Reviewing science fiction is tough. I have very specific tastes and I’m not one to keep reading a book just because “I have to finish it”.
Frontiers by Jeff W. Horton appealed to my sci-fi tastes and left me wondering, “Why can’t more Christian sci-fi authors write like this?”
A Dream to Unite Humanity. Scientists discover the technology to successfully construct Earth’s first interstellar spacecraft, code named Frontier. Hank Reynolds, a gifted and courageous test pilot for the United States Air Force, is assigned to test pilot humanity’s first interstellar spacecraft on a historic flight to Alpha Centauri. Under the command of the fledgling Earth Space Alliance the spacecraft will carry human beings to the stars, and beyond.
A Plot to see it fail. Someone doesn’t want to see this happen and will stop at nothing to see it fail—including murder. When the Frontier is sabotaged, it leaves Hank stranded and alone to die in the Alpha Centauri system. With their dreams crumbling around them, will they be able to discover who is behind the plot to steal the alien technology, and to murder those closest to it?
Frontiers by Jeff W. Horton picks up several years after the events surrounding Nick Reynolds and the U.S. Cyber Command. Nick’s son, Hank, must now pilot an experimental craft invented from alien technology that his parents have been secretly developing in Nevada.
This was not an easy book for me to review. I have not read the first book in the series, Cybersp@ce, so I was as invested in the story. Although there are some call-backs to the first book, in Frontiers I felt like I was missing something. This isn’t any fault of the author, it is the second book in a series and the reader is expected to have some familiarity with the previous book. My odd feelings aside, I’ve done my best to review the book on its own merits.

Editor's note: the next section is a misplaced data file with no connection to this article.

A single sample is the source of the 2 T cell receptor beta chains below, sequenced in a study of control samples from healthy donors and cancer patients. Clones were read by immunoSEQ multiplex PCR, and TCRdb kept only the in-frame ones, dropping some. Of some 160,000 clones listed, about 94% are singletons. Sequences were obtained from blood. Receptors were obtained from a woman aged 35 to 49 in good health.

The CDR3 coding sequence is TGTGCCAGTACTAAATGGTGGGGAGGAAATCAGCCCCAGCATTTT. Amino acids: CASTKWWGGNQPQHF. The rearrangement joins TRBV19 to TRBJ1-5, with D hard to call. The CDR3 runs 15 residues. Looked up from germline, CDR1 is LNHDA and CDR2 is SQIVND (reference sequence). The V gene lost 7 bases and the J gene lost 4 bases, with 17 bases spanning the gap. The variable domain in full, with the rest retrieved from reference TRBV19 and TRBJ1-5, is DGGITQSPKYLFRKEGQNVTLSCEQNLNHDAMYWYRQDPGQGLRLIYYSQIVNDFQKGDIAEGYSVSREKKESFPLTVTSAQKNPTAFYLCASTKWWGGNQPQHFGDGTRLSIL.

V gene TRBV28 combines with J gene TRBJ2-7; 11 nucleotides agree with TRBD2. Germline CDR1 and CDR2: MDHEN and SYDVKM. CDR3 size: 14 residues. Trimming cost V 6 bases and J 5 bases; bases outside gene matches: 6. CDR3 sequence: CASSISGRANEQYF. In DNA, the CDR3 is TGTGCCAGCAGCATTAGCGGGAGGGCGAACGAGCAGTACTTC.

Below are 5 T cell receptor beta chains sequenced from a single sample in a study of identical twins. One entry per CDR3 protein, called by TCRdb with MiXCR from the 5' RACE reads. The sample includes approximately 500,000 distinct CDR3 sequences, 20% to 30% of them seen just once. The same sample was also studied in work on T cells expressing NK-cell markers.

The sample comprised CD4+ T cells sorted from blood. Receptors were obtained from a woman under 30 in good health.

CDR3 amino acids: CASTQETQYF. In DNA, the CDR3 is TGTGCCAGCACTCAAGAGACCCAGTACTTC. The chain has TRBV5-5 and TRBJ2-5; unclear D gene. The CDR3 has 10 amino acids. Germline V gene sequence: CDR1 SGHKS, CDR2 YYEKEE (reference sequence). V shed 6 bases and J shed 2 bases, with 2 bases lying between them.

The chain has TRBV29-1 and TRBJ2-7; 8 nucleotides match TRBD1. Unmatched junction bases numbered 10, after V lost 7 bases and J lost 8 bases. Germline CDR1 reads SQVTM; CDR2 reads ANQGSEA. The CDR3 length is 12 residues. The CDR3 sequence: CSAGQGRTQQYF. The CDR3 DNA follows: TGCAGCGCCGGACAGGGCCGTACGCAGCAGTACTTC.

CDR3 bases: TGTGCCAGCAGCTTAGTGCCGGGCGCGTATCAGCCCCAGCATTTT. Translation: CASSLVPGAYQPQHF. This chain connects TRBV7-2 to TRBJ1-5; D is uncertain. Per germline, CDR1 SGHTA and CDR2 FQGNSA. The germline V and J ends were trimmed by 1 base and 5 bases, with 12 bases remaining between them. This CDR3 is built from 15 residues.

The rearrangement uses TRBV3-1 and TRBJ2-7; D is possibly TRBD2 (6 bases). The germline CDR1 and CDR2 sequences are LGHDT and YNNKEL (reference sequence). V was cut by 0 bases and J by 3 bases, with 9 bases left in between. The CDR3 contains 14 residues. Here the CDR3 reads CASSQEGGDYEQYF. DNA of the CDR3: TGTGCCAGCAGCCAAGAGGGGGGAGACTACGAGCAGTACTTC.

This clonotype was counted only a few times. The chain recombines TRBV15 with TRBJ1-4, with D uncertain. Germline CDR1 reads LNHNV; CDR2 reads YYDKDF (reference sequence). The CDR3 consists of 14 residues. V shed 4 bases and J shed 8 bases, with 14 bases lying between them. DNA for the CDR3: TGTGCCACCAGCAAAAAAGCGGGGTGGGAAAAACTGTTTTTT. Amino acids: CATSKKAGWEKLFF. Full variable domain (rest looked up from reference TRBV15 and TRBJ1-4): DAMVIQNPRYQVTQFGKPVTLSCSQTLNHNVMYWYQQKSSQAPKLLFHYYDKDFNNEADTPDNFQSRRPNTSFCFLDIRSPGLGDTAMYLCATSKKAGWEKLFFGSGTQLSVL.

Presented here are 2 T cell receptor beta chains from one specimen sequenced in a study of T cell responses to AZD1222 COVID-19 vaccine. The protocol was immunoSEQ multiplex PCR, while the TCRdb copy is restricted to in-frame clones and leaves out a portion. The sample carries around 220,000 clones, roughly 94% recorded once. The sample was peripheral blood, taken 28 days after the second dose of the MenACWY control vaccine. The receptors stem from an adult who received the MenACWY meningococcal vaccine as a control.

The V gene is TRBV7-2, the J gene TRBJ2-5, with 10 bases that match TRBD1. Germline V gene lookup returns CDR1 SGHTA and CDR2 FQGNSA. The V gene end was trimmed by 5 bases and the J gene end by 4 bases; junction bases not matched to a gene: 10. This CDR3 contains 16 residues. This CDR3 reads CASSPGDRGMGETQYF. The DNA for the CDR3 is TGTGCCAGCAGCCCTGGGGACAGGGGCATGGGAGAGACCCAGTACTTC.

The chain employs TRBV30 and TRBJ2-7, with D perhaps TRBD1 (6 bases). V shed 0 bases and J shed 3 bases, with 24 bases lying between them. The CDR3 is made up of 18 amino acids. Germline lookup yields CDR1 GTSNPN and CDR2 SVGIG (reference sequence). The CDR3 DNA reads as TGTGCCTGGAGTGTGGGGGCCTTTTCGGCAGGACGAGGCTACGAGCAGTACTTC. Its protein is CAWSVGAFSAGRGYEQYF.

Overall, I found the characters and plot to be enjoyable. Some characters are developed further from the previous book and we’re introduced to new characters. The pace was a bit slow for me. I’d like to have had the plot develop a little bit faster but I wouldn’t call the plot plodding, just slow for my tastes.
The writing is on-par with most of the books I read from popular mainstream novelists. That is to say, it’s good. At no point did I feel like I was reading a stereotypical “bad” Christian novel. Just as a side note, there are plenty of “bad” secular novels too. Just search Amazon in any category and you’ll find them.
Horton skillfully handles the question, “How would discovering alien life impact one’s faith?” While this is probably not something most Christians think about, those of us who read science fiction have wrestled with this dilemma. It’s handled without being “preachy” and in a way that I think even non-Christians could understand.
Dialogue between characters feels natural and Horton isn’t overly detailed when describing a scene or object important to the plot. Some people enjoy hyper-detail in their books but I’ve never found chapter-long descriptions of swords or laser rifles to be interesting. Horton manages to hit a nice sweet spot when it comes to his descriptions.
This is not the last book in the Cybersp@ce series. The story continues in New Beginnings and picks up several years after the events in Frontiers. Teens and adults will enjoy reading the entire series and watch this multi-generational story unfold. Each book is currently available on Kindle for $3.99 and the first two are free for Kindle Unlimited subscribers.
About the Author
Jeff Horton was born in North Dakota, the youngest son of a career Air Force master sergeant. A voracious reader growing up, he read the Bible, and stories by many popular authors including Sir Arthur Conan Doyle, H.G. Wells, Jules Verne, Edgar Rice Burroughs, Michael Crichton, Tom Clancy, C.S. Lewis, and J.R.R. Tolkien.
Jeff Horton is an author of Christian Fiction, writing within several different genres, including science-fiction, fantasy, and apocalyptic thrillers. Find out more about Jeff and his books at his website.